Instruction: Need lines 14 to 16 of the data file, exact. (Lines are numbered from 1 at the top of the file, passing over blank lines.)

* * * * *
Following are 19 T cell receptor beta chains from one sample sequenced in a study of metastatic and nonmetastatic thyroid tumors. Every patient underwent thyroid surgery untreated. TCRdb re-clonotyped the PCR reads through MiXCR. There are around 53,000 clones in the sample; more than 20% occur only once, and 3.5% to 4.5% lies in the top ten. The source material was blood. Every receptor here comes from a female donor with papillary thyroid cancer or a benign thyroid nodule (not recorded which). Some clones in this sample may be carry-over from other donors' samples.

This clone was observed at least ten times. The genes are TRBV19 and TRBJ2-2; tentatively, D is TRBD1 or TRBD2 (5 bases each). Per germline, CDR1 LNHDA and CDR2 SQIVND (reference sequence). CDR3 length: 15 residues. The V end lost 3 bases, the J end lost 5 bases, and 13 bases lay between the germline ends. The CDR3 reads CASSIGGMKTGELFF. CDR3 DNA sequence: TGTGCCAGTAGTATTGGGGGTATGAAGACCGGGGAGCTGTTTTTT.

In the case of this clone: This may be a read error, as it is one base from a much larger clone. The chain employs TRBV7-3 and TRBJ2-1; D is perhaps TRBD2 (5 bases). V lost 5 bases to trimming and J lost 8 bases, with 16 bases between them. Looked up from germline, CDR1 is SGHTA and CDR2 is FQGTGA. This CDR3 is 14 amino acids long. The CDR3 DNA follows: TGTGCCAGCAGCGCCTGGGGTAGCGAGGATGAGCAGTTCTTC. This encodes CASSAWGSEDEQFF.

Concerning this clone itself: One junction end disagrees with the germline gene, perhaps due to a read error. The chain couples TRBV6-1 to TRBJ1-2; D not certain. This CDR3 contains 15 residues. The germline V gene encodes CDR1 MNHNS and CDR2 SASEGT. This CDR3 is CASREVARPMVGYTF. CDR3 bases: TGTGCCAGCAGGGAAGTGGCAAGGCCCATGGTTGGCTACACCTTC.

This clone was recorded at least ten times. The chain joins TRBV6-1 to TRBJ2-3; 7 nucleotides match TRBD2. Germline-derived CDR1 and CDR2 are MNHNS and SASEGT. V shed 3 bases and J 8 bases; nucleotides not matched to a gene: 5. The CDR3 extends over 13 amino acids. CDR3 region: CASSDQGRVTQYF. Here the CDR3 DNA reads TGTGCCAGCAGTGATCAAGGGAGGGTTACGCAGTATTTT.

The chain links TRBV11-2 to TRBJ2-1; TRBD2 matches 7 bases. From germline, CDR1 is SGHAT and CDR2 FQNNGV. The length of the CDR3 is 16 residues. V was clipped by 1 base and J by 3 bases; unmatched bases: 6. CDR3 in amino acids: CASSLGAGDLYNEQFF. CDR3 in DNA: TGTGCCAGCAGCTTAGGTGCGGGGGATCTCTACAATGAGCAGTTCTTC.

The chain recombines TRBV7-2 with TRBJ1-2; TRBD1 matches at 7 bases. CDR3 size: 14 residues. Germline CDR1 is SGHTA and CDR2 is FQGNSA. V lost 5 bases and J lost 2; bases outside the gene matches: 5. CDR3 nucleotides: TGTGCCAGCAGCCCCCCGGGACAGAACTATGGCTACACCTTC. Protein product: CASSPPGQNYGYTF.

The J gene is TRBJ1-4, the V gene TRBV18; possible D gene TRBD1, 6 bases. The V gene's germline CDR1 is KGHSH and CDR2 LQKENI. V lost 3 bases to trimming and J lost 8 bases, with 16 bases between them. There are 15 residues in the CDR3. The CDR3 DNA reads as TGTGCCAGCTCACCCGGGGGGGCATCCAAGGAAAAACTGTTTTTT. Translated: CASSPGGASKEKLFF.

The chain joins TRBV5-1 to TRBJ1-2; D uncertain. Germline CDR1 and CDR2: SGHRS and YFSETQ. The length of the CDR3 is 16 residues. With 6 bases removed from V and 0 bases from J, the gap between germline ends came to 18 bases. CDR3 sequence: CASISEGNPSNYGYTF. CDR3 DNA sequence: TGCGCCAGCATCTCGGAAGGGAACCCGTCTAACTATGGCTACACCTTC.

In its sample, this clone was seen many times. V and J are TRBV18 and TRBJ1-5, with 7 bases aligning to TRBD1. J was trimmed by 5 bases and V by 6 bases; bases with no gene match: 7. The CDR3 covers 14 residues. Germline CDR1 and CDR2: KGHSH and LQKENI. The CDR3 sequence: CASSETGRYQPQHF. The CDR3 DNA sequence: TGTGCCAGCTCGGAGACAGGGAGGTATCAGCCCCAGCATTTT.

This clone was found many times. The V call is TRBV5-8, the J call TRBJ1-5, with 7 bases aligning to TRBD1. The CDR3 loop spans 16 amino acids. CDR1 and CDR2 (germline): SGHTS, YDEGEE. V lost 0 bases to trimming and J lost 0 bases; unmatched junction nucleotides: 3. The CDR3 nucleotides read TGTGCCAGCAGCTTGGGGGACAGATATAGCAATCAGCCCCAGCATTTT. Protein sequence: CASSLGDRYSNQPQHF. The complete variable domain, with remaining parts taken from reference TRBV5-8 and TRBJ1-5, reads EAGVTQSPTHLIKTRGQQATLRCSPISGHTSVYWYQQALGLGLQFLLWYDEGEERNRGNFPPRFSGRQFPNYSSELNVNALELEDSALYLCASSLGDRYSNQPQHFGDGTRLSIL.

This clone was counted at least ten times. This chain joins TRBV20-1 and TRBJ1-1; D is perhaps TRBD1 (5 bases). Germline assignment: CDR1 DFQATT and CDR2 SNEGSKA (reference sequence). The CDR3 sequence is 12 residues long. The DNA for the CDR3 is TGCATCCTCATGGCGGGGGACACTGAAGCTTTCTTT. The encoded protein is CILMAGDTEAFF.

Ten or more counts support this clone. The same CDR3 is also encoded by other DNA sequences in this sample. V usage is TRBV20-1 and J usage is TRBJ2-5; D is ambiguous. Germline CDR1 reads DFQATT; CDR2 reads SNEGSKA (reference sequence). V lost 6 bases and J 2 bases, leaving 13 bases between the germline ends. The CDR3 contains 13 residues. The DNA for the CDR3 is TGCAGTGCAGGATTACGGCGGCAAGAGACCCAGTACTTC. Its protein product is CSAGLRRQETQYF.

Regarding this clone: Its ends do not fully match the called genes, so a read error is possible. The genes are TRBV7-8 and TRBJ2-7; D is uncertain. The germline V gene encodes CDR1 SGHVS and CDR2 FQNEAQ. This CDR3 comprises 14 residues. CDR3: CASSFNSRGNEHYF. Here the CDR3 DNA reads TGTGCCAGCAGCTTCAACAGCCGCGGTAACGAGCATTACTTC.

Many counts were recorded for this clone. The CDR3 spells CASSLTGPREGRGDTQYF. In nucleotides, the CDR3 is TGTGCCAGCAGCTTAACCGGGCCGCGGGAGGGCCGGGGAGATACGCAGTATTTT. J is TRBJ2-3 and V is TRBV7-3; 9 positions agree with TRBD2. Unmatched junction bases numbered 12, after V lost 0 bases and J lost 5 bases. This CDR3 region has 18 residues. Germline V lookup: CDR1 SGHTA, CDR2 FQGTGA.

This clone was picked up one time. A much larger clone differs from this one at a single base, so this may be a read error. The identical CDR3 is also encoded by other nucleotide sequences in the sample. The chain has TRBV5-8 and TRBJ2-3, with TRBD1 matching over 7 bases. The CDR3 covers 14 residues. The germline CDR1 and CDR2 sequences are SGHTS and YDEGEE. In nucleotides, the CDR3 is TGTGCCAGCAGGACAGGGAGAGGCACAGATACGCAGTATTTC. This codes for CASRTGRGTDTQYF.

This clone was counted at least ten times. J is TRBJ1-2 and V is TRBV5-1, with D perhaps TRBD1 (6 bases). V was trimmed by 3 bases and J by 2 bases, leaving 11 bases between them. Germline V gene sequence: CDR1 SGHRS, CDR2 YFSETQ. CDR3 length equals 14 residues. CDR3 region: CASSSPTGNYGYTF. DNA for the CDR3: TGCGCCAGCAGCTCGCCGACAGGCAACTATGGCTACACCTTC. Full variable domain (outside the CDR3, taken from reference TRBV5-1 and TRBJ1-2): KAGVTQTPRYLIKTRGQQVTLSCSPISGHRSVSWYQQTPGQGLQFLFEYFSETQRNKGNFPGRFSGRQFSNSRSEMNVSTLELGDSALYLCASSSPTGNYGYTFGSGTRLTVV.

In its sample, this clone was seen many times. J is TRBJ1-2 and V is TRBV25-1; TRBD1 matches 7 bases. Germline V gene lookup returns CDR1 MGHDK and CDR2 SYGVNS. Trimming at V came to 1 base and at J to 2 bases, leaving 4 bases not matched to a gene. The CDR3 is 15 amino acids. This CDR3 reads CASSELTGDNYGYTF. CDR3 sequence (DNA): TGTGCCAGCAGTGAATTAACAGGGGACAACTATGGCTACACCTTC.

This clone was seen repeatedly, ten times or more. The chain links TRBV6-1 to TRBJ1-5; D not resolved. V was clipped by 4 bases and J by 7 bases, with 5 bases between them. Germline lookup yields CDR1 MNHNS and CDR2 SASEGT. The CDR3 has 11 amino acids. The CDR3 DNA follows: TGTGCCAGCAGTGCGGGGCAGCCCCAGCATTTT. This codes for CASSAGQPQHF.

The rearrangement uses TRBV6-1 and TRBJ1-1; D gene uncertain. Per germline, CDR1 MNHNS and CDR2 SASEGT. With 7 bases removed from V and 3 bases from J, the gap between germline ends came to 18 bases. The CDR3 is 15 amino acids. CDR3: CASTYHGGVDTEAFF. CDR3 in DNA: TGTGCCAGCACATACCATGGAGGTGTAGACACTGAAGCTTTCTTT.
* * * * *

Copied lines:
Regarding this clone: Its ends do not fully match the called genes, so a read error is possible. The genes are TRBV7-8 and TRBJ2-7; D is uncertain. The germline V gene encodes CDR1 SGHVS and CDR2 FQNEAQ. This CDR3 comprises 14 residues. CDR3: CASSFNSRGNEHYF. Here the CDR3 DNA reads TGTGCCAGCAGCTTCAACAGCCGCGGTAACGAGCATTACTTC.

Many counts were recorded for this clone. The CDR3 spells CASSLTGPREGRGDTQYF. In nucleotides, the CDR3 is TGTGCCAGCAGCTTAACCGGGCCGCGGGAGGGCCGGGGAGATACGCAGTATTTT. J is TRBJ2-3 and V is TRBV7-3; 9 positions agree with TRBD2. Unmatched junction bases numbered 12, after V lost 0 bases and J lost 5 bases. This CDR3 region has 18 residues. Germline V lookup: CDR1 SGHTA, CDR2 FQGTGA.

This clone was picked up one time. A much larger clone differs from this one at a single base, so this may be a read error. The identical CDR3 is also encoded by other nucleotide sequences in the sample. The chain has TRBV5-8 and TRBJ2-3, with TRBD1 matching over 7 bases. The CDR3 covers 14 residues. The germline CDR1 and CDR2 sequences are SGHTS and YDEGEE. In nucleotides, the CDR3 is TGTGCCAGCAGGACAGGGAGAGGCACAGATACGCAGTATTTC. This codes for CASRTGRGTDTQYF.